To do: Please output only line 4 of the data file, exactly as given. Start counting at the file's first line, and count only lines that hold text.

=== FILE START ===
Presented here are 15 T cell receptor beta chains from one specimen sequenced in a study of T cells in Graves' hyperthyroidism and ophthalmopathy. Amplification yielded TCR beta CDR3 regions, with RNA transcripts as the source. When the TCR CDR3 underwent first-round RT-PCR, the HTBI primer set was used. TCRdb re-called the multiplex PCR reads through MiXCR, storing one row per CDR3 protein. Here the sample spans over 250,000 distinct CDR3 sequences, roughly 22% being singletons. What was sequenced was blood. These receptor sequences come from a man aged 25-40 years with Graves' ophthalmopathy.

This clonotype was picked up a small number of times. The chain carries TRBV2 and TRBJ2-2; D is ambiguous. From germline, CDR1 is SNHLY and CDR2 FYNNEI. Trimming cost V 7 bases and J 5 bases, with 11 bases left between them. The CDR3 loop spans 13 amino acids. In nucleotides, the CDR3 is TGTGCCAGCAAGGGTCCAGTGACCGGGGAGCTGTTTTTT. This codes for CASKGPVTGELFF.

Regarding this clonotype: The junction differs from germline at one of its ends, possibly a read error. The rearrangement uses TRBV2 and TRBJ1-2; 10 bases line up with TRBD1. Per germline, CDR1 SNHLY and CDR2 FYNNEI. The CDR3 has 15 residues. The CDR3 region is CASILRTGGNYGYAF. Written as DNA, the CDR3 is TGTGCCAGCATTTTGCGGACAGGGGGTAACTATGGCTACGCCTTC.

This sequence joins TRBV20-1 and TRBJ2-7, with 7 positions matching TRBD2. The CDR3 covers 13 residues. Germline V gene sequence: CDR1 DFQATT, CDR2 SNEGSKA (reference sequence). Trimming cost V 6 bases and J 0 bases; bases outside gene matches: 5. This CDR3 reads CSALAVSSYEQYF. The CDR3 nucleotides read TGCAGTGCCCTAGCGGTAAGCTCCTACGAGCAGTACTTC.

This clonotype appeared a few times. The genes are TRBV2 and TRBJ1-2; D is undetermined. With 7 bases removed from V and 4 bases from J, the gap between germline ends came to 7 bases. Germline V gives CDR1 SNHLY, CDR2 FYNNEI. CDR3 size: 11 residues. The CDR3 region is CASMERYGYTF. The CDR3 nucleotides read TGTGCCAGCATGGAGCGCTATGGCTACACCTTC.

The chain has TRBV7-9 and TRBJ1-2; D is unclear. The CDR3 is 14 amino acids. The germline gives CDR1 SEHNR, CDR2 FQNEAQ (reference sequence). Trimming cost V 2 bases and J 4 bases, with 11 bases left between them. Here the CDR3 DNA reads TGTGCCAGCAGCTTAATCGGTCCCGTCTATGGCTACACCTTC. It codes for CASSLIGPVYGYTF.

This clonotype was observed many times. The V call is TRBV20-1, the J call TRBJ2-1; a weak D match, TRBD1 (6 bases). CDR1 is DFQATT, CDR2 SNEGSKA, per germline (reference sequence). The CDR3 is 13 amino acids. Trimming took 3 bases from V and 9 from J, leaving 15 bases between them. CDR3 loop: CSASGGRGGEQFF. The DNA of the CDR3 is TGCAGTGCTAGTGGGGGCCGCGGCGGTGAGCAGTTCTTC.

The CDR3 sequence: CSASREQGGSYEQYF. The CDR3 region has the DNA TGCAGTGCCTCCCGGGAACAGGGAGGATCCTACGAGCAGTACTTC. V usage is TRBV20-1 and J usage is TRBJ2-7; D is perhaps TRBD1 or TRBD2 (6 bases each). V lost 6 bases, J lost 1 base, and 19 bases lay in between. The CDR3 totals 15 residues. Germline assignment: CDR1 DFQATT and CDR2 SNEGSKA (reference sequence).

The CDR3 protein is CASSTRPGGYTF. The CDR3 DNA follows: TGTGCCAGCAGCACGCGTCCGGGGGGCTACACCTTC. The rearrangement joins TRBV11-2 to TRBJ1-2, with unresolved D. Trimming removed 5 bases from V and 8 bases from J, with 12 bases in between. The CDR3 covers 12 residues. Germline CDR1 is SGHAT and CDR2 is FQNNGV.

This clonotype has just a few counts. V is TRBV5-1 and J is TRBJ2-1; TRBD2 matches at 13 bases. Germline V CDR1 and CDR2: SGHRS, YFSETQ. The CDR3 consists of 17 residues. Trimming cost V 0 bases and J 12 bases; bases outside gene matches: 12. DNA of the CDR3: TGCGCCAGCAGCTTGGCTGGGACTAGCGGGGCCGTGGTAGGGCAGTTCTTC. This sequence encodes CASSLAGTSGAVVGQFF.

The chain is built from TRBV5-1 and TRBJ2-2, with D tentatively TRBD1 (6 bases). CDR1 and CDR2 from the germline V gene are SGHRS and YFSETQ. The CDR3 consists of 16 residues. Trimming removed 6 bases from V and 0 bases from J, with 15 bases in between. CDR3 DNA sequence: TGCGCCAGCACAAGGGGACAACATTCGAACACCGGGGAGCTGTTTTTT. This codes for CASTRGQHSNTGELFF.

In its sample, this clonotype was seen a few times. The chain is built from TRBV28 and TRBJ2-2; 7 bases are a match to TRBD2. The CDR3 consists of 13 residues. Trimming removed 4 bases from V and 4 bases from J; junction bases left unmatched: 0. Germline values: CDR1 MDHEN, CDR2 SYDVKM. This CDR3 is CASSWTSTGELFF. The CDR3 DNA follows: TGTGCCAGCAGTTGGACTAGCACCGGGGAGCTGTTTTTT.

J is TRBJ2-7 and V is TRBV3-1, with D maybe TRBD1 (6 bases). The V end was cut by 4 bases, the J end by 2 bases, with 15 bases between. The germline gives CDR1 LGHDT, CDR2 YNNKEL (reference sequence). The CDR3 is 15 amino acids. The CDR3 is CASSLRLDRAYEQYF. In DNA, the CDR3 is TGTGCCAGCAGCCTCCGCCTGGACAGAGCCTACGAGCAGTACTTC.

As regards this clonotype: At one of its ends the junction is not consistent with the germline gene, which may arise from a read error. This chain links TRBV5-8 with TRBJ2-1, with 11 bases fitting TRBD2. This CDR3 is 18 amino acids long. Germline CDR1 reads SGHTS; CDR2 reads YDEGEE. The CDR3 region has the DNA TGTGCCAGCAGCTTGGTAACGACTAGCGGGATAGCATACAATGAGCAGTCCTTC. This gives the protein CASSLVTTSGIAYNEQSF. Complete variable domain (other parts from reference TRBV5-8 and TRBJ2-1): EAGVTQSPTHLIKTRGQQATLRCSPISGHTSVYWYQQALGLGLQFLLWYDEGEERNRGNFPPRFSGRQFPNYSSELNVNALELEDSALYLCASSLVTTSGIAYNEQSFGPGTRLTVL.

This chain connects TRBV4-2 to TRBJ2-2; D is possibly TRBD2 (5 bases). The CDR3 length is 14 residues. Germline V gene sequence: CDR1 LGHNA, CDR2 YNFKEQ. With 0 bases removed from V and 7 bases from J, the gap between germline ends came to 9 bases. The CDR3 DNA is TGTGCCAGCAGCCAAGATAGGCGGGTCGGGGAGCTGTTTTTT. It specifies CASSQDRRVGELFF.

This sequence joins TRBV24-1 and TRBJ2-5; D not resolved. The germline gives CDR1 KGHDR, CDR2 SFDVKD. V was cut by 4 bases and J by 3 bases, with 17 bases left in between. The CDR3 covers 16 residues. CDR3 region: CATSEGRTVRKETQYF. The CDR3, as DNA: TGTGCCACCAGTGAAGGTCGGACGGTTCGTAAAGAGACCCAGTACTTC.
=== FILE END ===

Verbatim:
This sequence joins TRBV20-1 and TRBJ2-7, with 7 positions matching TRBD2. The CDR3 covers 13 residues. Germline V gene sequence: CDR1 DFQATT, CDR2 SNEGSKA (reference sequence). Trimming cost V 6 bases and J 0 bases; bases outside gene matches: 5. This CDR3 reads CSALAVSSYEQYF. The CDR3 nucleotides read TGCAGTGCCCTAGCGGTAAGCTCCTACGAGCAGTACTTC.